As many active members in adoption websites can agree, one can discuss and share the many hardships, heartbreaks, and difficulties related to the adoption experience, just as long as the more disturbing issues and concerns are kept private. To this I say, heaven have mercy on the person who tries to go public, and with guts, starts to name names, and list locations, and criticize the actions of those trying to make a profit through shady adoption services. God help those who want to warn others, so horrible acts and bad history does not repeat itself. [Rhetorical question: How many AP's have been threatened with slander lawsuits because of the information they tried to present disturbing information about a specific adoption agency?]
Based on my own personal experience, those who criticize the adoption industry do so for a very good reason: they know first-hand, corruption in the adoption industry exists and every child put in-care is put in harm's way -- a big thanks going to political indifference, inconsistent care, oversight, and neglect.
In addition, adoption critics understand simple math, as it is applied to the salaries (the profits found in non-profits) made through child-placement services. In simple terms, some areas in the world are more financially desperate, corrupt, and politically unstable than others. These are factors that provide rich fertile ground for kidnapping, baby brokering, and illegal adoptions.... means that provide a quick-end to an otherwise exhaustive wait for a child obtained through....yep....adoption.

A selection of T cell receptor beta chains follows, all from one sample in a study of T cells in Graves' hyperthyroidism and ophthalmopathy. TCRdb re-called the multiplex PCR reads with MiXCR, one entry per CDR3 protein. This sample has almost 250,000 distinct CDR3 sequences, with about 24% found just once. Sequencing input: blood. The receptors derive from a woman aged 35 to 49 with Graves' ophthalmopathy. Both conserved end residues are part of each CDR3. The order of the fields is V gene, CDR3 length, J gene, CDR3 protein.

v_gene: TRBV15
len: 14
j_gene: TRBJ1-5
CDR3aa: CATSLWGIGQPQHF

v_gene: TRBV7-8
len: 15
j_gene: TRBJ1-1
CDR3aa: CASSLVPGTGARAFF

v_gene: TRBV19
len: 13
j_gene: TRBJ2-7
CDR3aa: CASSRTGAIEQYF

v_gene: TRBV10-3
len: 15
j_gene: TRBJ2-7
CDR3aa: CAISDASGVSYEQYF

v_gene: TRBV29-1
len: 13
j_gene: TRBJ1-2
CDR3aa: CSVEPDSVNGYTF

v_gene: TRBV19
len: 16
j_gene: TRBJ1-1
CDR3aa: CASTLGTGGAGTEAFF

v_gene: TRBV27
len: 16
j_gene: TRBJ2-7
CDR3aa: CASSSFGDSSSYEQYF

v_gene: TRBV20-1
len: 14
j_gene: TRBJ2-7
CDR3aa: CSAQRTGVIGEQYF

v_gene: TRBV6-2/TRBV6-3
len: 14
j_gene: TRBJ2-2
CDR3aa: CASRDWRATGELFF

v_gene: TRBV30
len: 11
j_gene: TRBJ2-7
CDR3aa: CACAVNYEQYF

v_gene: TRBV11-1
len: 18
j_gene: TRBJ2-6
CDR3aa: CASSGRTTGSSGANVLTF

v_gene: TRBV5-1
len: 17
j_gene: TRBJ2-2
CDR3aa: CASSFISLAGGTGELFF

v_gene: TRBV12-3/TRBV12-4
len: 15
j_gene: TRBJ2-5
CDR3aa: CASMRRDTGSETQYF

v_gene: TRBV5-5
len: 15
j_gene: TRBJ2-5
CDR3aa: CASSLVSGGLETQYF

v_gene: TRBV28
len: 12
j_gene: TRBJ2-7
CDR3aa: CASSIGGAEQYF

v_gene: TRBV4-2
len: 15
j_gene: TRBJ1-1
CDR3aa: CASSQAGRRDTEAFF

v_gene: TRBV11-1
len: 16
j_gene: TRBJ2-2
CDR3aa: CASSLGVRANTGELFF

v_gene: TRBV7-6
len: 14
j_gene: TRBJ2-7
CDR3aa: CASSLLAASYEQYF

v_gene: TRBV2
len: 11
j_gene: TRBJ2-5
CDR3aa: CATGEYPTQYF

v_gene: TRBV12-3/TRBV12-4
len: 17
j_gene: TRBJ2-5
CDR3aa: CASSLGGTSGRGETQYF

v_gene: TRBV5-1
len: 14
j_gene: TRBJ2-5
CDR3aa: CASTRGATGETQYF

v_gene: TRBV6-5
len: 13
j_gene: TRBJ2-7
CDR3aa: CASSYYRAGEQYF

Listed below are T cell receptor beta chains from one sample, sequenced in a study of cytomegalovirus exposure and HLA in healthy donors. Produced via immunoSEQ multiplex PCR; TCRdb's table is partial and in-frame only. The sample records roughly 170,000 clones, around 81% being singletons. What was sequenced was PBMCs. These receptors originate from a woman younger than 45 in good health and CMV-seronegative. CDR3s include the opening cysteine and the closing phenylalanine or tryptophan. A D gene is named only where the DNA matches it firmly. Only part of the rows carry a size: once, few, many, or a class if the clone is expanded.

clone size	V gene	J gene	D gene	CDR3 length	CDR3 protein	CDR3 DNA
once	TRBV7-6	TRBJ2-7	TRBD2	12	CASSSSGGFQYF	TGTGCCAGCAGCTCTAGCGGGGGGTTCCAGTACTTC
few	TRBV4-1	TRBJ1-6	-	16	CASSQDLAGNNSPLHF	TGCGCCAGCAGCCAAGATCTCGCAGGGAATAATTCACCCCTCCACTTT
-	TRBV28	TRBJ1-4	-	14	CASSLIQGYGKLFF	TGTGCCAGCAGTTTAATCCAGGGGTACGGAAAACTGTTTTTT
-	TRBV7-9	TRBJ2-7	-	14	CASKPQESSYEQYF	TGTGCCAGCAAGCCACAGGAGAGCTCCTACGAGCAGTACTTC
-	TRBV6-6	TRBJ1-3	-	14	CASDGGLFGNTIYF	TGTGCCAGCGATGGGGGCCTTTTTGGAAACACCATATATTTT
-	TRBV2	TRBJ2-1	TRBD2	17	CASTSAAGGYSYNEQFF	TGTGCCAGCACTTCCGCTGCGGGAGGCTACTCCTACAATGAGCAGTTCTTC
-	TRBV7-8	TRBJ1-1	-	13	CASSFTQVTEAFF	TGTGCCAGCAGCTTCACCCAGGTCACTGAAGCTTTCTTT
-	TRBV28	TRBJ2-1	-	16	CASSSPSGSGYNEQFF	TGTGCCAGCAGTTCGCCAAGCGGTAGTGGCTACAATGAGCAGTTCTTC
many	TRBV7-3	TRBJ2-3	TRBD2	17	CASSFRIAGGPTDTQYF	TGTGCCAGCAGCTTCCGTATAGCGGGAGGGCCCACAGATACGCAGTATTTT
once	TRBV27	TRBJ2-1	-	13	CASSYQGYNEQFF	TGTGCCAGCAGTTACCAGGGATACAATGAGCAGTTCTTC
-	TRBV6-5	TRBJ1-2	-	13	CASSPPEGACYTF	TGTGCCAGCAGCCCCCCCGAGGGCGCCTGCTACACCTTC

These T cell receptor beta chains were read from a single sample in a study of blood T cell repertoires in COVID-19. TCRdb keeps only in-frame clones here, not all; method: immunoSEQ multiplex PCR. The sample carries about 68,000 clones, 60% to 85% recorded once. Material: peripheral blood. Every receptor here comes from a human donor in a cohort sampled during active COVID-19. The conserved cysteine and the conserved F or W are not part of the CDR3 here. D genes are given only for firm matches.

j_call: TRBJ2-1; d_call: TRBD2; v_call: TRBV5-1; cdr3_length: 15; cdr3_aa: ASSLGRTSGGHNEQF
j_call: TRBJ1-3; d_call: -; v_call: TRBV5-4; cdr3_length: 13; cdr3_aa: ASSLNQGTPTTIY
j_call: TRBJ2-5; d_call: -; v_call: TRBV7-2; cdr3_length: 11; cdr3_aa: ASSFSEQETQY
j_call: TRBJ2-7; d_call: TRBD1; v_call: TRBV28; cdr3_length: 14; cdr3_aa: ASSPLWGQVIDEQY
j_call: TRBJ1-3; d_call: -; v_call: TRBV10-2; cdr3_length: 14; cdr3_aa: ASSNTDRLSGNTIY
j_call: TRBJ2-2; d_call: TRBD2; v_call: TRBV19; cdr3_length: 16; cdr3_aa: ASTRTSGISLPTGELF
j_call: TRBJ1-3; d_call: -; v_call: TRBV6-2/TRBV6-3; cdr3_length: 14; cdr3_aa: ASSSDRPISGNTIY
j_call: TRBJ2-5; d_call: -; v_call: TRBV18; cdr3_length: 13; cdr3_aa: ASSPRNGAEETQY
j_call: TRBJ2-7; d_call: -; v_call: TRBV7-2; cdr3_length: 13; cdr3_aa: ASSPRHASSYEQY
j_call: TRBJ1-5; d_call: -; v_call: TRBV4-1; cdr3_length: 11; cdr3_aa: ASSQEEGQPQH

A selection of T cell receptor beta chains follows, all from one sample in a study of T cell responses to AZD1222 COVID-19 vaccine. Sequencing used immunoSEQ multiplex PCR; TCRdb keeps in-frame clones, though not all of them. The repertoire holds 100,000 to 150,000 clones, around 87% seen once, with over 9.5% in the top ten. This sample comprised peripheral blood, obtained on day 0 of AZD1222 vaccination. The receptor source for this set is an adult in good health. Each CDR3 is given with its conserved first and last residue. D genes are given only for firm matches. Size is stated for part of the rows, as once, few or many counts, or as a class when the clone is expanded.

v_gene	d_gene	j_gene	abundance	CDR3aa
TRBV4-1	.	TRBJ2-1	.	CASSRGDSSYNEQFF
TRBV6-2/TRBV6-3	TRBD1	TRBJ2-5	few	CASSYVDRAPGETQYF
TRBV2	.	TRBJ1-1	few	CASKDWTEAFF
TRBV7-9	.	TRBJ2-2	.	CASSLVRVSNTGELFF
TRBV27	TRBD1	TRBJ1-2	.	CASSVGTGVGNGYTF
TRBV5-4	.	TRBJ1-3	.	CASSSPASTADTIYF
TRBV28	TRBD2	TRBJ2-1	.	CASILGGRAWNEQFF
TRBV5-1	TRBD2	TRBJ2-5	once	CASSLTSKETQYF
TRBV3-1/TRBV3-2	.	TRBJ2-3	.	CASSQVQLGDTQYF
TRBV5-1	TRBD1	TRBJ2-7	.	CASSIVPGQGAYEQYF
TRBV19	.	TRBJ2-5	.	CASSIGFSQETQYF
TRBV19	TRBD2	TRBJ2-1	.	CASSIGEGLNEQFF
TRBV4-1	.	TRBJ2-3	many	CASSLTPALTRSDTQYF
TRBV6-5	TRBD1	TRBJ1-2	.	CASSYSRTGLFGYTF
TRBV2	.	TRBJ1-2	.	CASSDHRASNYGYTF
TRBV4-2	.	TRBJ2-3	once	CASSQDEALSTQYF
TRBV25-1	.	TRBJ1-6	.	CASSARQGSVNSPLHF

The simple truth is, no matter where a child is born or lives, children in-care need strong dedicated child advocates because these adult-voices understand first-hand, all children put in-care are vulnerable to the cold and cruel ways of the world. Child advocates know there are many child care-providers who would much rather earn a little extra money for doing very little, or do the wrong thing for a child living without a parent's protection, like lie and claim more cash is needed so 'extra' services, like clean sheets or undiluted milk can be provided for 'the poor children'.
Unlike adoption advocates, critical child advocates will question those who show an interest in adoption services. They will ask, iIs a person directing or working for a non-profit adoption agency doing so because the person is as nice wonderful as he/she seems? Or is it because the person dedicating his/her life to unplanned/crisis pregnancies and the plight of poor "orphans" can make a really nice chunk of change every time an adoption plan is completed? [See: Executive Compensations (in the non-profit sector)]